The holiday season is a time for relaxing and celebrating with family and friends. Unfortunately, the most wonderful time of the year can also prove hazardous to your health and safety. Here is a list of tips to avoid common holiday hazards.
On the Road
Shopping center parking lots are busier during the holidays. Keep an eye out for distracted pedestrians and drivers who may not be paying attention, especially when they’re backing vehicles out of parking spaces.
Remind teens to be extra alert during this holiday season when conditions are more challenging even for experienced drivers.
Make sure you’re not distracted while driving, especially by your cell phone. No text message or play list is worth the risk.
Remember to buckle up for every ride every time, whether it’s a long trip to visit family or around the block to the mall. When traveling in large groups, all riders need their own seat belt or car seat, even for short rides.
The car is packed, the kids are strapped in their properly-installed seats, and you’re on the open road. Nothing can stop you now, right? Wrong! That’s when you hear that all too familiar howl signifying “I want food!” or “Change my diaper!” When it happens, forget about making good time. Get off at the next exit and find a safe area to feed or change your child.
You never know when you’ll have to stop abruptly, so keep hot foods, large gifts, and anything that can become a projectile safely packed away in the trunk.
If you’re headed to a party and plan to indulge in some holiday cheer, designate a driver or use a car service to ensure you arrive home safely.
Curious kids will want to play with tree ornaments, so be prepared. Relocate breakable ornaments with metal hooks towards the top of the tree to make room at the bottom for ones that are safer around young children.
Natural trees look beautiful and smell great, but when not watered regularly, needles can dry out and pose a potential fire hazard. Check your tree regularly to ensure it has plenty of water.
Lights are one of the best parts of holiday decorating. Inspect the lights on your tree and in and around your home for exposed or frayed wires, loose connections, and broken sockets.
Keep holiday candles at least 12 inches away from anything flammable, and don’t forget to blow them out when you leave the room or go to bed.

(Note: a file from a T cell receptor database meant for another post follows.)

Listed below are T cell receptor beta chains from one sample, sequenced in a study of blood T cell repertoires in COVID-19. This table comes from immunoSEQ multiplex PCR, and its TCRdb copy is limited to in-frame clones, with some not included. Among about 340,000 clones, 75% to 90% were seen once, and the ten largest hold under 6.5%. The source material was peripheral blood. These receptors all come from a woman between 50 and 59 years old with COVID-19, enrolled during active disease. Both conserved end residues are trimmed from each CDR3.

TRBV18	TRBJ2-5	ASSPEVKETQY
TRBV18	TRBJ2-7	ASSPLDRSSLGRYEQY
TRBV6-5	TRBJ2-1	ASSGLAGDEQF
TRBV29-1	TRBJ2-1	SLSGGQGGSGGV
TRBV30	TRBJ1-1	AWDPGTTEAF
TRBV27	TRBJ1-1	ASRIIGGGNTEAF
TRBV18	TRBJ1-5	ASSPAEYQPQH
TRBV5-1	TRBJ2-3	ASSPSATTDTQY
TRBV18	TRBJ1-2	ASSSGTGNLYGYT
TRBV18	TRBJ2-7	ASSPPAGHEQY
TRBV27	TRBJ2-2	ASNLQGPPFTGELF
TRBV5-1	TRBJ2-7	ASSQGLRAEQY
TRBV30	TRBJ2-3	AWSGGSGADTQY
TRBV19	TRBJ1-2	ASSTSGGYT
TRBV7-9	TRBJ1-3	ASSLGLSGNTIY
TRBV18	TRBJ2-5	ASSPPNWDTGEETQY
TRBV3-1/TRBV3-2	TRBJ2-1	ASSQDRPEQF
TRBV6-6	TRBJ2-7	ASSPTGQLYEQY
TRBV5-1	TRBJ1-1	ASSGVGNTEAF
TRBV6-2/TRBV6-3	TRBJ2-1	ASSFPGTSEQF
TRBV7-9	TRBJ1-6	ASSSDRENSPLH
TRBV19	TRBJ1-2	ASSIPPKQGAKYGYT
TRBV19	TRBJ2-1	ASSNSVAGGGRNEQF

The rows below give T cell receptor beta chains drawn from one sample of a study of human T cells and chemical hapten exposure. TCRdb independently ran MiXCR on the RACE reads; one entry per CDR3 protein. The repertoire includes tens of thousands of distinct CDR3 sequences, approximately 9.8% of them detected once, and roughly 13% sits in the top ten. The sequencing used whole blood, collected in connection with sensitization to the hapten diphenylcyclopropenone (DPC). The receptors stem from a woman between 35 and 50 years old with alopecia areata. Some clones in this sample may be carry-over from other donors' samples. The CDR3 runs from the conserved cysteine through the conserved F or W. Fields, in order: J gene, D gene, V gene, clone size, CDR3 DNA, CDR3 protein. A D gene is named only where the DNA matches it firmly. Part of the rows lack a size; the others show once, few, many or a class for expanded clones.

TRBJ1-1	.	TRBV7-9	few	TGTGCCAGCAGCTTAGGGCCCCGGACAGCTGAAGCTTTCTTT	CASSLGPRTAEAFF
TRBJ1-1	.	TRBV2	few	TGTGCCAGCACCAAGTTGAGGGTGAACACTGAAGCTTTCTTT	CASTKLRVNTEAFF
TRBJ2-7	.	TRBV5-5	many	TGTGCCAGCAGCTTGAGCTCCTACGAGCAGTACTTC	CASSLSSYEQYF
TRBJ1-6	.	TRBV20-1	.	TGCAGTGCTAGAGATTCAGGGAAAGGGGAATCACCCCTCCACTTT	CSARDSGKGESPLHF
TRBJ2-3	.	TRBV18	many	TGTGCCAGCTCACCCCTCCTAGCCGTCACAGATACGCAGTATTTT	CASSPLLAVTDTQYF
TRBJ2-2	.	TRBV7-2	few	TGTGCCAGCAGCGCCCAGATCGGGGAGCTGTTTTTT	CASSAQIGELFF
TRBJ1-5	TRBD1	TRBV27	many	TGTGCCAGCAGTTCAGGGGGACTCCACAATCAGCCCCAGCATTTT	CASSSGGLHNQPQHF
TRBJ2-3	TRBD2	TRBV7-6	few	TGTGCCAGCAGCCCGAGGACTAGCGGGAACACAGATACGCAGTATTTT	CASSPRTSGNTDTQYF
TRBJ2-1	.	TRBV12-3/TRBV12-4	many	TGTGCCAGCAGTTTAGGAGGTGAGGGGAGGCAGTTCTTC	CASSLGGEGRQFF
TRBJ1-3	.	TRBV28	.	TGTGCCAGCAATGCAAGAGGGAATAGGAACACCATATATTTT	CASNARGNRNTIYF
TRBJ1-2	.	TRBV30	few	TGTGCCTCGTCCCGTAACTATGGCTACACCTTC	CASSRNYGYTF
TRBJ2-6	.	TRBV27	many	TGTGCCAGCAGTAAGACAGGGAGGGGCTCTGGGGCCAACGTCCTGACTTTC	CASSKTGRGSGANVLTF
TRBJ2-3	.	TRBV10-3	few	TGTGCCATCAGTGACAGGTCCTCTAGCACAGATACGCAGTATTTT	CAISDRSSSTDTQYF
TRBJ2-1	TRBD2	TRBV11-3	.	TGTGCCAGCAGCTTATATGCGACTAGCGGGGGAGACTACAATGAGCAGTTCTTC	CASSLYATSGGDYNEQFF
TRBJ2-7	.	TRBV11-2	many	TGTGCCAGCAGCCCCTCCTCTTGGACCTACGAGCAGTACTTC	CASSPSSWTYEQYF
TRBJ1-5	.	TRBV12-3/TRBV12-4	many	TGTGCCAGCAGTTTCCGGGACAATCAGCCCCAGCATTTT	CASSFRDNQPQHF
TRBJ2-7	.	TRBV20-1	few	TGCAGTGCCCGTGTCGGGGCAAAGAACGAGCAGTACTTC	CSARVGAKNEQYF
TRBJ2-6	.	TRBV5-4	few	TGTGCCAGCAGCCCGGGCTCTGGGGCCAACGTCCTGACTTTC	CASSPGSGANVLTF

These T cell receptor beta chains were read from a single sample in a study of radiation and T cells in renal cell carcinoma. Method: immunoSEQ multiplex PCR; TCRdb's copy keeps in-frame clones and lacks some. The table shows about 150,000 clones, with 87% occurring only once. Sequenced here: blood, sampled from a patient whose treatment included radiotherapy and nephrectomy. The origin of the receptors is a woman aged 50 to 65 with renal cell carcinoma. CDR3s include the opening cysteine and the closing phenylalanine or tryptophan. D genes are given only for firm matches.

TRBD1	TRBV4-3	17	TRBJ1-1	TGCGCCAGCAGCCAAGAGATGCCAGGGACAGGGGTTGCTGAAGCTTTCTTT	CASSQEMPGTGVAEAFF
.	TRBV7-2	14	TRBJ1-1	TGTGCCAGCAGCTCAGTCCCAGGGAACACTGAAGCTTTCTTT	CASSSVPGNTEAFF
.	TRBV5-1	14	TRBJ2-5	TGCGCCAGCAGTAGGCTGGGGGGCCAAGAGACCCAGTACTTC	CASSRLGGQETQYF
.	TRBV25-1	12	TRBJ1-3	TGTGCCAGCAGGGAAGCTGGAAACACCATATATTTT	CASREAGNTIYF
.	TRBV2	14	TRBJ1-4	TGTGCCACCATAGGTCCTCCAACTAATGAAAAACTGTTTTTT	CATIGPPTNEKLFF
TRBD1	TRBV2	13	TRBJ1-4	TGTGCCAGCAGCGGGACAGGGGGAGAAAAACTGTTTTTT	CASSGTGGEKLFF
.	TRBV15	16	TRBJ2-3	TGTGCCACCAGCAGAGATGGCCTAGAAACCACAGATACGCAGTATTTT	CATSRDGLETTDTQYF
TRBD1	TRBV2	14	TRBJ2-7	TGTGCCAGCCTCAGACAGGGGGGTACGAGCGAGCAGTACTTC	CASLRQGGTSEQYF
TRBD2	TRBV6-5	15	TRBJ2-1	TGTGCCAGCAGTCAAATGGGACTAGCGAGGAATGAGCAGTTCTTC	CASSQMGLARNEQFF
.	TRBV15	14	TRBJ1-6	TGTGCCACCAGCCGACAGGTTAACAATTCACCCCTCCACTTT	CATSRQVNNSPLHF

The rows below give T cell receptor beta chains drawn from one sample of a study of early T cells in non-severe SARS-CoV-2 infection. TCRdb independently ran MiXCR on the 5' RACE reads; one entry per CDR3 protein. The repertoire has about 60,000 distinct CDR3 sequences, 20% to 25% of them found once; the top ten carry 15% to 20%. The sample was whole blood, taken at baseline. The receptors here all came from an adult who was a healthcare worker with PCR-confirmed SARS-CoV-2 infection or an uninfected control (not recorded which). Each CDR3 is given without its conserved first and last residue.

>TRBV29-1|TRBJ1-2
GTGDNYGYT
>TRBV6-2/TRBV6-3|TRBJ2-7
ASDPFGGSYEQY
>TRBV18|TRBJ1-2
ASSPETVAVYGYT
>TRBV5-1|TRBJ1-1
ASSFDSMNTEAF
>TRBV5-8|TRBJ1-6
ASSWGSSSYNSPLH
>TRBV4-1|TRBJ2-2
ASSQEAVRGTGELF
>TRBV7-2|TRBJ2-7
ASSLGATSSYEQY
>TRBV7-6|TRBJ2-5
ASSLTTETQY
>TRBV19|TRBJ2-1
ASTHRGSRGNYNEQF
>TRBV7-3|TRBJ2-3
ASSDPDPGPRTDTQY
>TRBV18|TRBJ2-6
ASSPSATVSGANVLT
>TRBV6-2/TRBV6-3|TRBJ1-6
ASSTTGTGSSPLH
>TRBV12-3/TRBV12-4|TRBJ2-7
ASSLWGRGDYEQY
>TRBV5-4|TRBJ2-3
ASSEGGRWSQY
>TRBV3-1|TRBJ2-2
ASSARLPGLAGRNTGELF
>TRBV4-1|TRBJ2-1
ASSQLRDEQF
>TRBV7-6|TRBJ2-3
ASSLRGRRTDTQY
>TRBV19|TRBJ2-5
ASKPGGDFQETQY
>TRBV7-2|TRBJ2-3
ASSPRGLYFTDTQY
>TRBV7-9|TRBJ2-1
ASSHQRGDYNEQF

Make a habit of placing matches and lighters in a safe place out of children’s reach. Avoid novelty lighters or lighters resembling toys.
Plants can spruce up your holiday decorating, but keep poisonous ones out of reach of children and pets. This includes mistletoe berries, holly berry, and Jerusalem cherry. In an emergency, call the national Poison Control Center at (800) 222-1222.
Use credit cards as opposed to debit. You’re protected from any liability due to fraud with both, however debit cards allow cybercriminals to empty your bank account after a data breach.
Storing your credit card information on your favorite shopping sites may seem appealing and convenient – no more scrambling for your card; no more entering all that information – especially with purchases on your mobile device, but it may not be safe. If a merchant isn’t clear about their policy, ask for details, and remember that you have the right to say “No.” In most cases, a merchant will ask if you’d like your information kept on file, however, some online merchants automatically store your info without asking. To be safe, after you’ve completed a purchase, log into your account and find the option to remove your payment information from their files.
Stay safe when you’re out and about. Avoid making any transactions over a public Wi-Fi network that doesn’t require a password. Hackers can set up a fake network with a similar name, and once you’re connected to it, they can hack into your files and steal your information. Ask for the exact name of a location’s Wi-Fi network before connecting.
Keep a close watch on credit and bank statements. Be vigilant about scanning your statements for unusual or unauthorized charges. If anything looks suspicious, call your financial institution right away.
Last but not least, don’t let stress dampen your holiday spirit. Make time to get together with family, friends, and neighbors, and reach out to others in the spirit of the season.
Lisa Alexander is a freelance writer